Those tawny orange day lilies you see along so many country and suburban roads are fading this month, their flower-bearing stems turning into brown sticks. Day lily flowers fade every day; they're just speeding up their decline this time of year. Their scientific name, hemerocallis, comes from the Greek words hemero (day) and callis (beautiful). The dead flowers, which hang around for more than a day, have a vivid unscientific name: mush-mummies.
I just spent a hot August morning snipping the dead blooms from the 200-plus stalks of 100 day lily plants. My life, I thought as I cut off the limp brown blossoms, has enough reminders of the ephemeral nature of our time on earth without this. It's a task I never would have spent hours on when I was working in other people's gardens for money. About the time I'd finished cleaning off the dead flowers and brown stems, the leaves would yellow and begin to look ratty. But there are ways to minimize the mush and maximize the rewards of day lily collecting.
Though not defect-free, those orange day lilies and their highly cultivated relations do have many good qualities: They're very hard to kill, which is the supreme quality in my book for an ornamental plant, and some of the colors are the essence of midsummer. The problem is how to sort through the literally tens of thousands of named varieties to find the ones that are less trouble, or worth the trouble.
How grateful I was when a neighbor gave me those 100 common orange day lilies from which I snipped dead blossoms. They had a gorgeous flush of blooms in July, but since then the withered blooms have vastly outnumbered the pretty ones. That tawny day lily, officially named hemerocallis fulva, is rarely sold. You get it from someone who, like my neighbor, is tired of orange.
In their native China, Japan, and Korea, they thrive in scant pockets of soil along rocky ledges. If you divide a day lily in fall and leave pieces of leaf and root lying around on the ground, it will survive through the winter to be planted in spring—a box of roots attached to fans of leaves. Twenty or so plants in a shoe box, coming from one of the hundreds of day lily-specialist nurseries, can easily survive more than a week in the mail.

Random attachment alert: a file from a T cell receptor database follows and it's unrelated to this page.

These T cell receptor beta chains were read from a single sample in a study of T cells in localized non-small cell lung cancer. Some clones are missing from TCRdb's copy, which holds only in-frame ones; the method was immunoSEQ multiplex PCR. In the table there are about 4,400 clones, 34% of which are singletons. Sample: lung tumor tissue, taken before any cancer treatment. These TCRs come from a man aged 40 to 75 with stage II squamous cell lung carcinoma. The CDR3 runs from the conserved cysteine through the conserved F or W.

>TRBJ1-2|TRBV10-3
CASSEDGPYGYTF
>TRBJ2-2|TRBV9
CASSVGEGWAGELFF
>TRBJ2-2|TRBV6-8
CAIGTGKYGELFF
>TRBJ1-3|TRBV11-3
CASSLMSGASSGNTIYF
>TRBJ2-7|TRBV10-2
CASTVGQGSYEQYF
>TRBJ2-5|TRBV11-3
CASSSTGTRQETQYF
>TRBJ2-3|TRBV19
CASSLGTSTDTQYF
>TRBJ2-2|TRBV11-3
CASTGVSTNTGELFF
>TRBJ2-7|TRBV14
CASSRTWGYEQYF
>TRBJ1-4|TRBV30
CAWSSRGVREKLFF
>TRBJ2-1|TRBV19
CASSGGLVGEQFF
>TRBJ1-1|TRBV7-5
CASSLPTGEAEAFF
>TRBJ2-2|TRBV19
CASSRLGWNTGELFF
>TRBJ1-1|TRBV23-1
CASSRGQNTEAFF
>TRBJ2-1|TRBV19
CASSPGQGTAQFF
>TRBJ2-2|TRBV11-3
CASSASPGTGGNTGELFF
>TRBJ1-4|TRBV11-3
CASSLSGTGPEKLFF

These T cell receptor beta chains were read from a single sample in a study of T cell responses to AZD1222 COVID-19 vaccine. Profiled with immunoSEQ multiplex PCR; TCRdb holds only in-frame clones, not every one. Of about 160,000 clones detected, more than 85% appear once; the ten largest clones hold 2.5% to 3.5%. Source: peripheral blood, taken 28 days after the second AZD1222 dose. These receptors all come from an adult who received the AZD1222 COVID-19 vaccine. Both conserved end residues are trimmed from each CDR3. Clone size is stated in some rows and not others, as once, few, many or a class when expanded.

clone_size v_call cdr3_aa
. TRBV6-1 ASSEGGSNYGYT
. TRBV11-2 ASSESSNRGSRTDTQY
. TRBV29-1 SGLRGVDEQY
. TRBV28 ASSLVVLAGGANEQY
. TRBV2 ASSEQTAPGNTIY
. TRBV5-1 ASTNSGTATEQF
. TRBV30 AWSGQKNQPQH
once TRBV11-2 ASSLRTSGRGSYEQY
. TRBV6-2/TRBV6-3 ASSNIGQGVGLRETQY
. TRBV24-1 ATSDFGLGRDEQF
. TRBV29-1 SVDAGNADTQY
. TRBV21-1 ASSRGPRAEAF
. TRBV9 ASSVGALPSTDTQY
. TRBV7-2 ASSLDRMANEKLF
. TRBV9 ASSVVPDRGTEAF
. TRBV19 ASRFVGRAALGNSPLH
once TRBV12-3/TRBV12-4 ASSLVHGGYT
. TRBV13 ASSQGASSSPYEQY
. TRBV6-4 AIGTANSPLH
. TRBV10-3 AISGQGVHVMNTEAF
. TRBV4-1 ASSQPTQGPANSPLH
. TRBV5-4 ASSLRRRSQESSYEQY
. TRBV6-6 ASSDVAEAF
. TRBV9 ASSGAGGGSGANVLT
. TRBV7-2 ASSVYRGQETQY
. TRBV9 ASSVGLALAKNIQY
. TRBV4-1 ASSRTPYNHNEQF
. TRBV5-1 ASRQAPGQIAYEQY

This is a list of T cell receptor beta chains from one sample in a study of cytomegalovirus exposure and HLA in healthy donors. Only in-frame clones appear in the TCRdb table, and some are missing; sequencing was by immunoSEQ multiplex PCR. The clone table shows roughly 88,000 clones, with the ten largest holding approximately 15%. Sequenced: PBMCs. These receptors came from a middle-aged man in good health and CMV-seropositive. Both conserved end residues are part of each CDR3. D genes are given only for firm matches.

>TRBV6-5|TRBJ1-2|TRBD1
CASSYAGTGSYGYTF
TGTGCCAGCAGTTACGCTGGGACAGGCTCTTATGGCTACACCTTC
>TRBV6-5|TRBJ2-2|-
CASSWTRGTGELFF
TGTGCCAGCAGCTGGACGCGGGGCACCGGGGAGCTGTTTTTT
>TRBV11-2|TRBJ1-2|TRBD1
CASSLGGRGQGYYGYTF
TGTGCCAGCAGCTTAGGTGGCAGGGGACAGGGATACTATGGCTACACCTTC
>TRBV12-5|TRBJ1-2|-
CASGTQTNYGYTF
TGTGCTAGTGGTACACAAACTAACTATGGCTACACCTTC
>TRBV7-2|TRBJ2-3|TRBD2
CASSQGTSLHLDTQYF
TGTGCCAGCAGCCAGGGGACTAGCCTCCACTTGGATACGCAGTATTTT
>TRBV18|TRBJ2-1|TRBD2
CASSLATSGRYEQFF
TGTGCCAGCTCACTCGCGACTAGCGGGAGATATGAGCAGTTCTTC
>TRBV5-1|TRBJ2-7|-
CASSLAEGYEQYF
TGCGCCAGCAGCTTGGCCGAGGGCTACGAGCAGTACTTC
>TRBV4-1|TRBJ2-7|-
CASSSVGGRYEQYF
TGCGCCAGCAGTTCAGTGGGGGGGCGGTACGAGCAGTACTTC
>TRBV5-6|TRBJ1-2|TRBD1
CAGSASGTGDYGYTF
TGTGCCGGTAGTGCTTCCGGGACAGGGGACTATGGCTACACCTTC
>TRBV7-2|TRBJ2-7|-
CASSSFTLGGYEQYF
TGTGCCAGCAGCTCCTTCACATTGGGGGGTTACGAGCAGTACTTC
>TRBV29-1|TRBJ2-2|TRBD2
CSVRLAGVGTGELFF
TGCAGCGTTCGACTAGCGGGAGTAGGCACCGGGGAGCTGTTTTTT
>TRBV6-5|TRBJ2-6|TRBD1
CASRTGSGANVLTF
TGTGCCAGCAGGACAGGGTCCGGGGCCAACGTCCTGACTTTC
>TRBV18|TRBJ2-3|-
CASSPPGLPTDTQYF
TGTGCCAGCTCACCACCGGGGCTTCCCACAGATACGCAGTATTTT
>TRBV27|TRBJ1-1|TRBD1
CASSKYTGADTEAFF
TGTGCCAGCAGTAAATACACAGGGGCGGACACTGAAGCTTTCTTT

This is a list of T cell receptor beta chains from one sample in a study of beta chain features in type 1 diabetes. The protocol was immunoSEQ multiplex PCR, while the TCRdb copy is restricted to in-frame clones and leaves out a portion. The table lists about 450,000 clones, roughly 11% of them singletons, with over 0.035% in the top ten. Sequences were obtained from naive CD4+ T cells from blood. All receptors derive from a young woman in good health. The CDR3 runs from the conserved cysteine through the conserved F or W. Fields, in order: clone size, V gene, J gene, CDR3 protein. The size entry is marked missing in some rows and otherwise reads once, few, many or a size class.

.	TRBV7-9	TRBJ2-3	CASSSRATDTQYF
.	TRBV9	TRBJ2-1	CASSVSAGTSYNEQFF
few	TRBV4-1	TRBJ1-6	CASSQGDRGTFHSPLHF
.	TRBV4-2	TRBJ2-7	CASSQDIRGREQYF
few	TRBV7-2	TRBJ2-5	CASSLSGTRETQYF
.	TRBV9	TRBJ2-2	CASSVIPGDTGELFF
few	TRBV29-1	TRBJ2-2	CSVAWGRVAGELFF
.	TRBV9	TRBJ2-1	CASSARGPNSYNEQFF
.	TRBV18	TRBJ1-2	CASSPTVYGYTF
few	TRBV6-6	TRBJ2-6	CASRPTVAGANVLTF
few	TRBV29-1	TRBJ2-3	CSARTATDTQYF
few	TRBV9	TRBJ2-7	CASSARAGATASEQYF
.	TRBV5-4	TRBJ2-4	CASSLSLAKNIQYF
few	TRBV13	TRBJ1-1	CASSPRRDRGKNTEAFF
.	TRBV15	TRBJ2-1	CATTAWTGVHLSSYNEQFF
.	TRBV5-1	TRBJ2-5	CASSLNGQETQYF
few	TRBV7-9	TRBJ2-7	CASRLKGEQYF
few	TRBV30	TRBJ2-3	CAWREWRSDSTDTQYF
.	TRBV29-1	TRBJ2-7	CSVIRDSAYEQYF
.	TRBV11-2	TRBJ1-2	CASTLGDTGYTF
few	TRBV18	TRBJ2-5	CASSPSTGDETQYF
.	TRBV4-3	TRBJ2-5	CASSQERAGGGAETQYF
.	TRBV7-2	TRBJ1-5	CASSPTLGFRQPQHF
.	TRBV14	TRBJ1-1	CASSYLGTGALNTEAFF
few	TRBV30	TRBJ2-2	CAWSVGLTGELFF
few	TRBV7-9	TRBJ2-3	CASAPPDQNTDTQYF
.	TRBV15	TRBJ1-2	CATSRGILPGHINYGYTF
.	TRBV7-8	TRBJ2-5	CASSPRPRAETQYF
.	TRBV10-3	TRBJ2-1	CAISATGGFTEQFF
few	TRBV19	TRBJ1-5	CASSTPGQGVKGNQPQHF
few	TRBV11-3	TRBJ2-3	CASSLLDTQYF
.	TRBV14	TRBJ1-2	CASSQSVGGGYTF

The plant is persistent, which made it one of the first things 18th-century American farm families planted. With their fleshy roots, day lilies can take drought. They can survive soggy soil but don't like it. They're not bothered by slugs, Japanese beetles, or deer. They need no staking or spraying. The foliage, dense and close to the ground, crowds out weeds. The plant can take full sun or partial shade.
They may not be at their happiest in Hawaii or northern Alaska, but you can grow them in every state. (Daylily World, should you be looking for it, has recently moved from Sanford, Fla., to Lawrenceburg, Ky.)
The sensible strategy, to avoid being seduced by those catalog photos of flawless single blossoms, is to find public gardens where you can see a whole plant, or a group of them, well-grown and labeled. The American Hemerocallis Society gives a list of such public gardens.
Some plants at the nursery are irresistible. For both its color and its name I had to buy "Frankly Scarlet," and it's worth the necessary deadheading. An adventurous nursery in the Hudson Valley, Loomis Creek, is pushing "Cinderella's Dark Side," an imperial, slightly sinister dark-purple with a chartreuse throat.
Up until the late-19th century, day lilies came only in orange, yellow, and a dull yellowy red. Now there are legions of named cultivars, from nearly white to nearly black (the nearly black include "Bela Lugosi," as well as the infelicitously named "Congo Chant" and "Strutter's Ball"). A.B. Stout of the New York Botanical Garden, a legendary hero to hybridizers, produced the first truly red day lily, "Theron," in 1934, perhaps the ancestor of my "Scarlet."
In the following decades, enthusiastic day lily cross-breeders created some improvements—stronger stems, for one—and a lot of excess. There are bizarre, twisted sepals ("Helix"). There are ruffles upon ruffles, and burgundy flowers with little pleated gold edges. Whoever named "Nagasaki" certainly had honoring Japanese culture in mind, but the billowing, fluffy double blooms swirled with cream and pink and lavender and yellow suggest an explosion.
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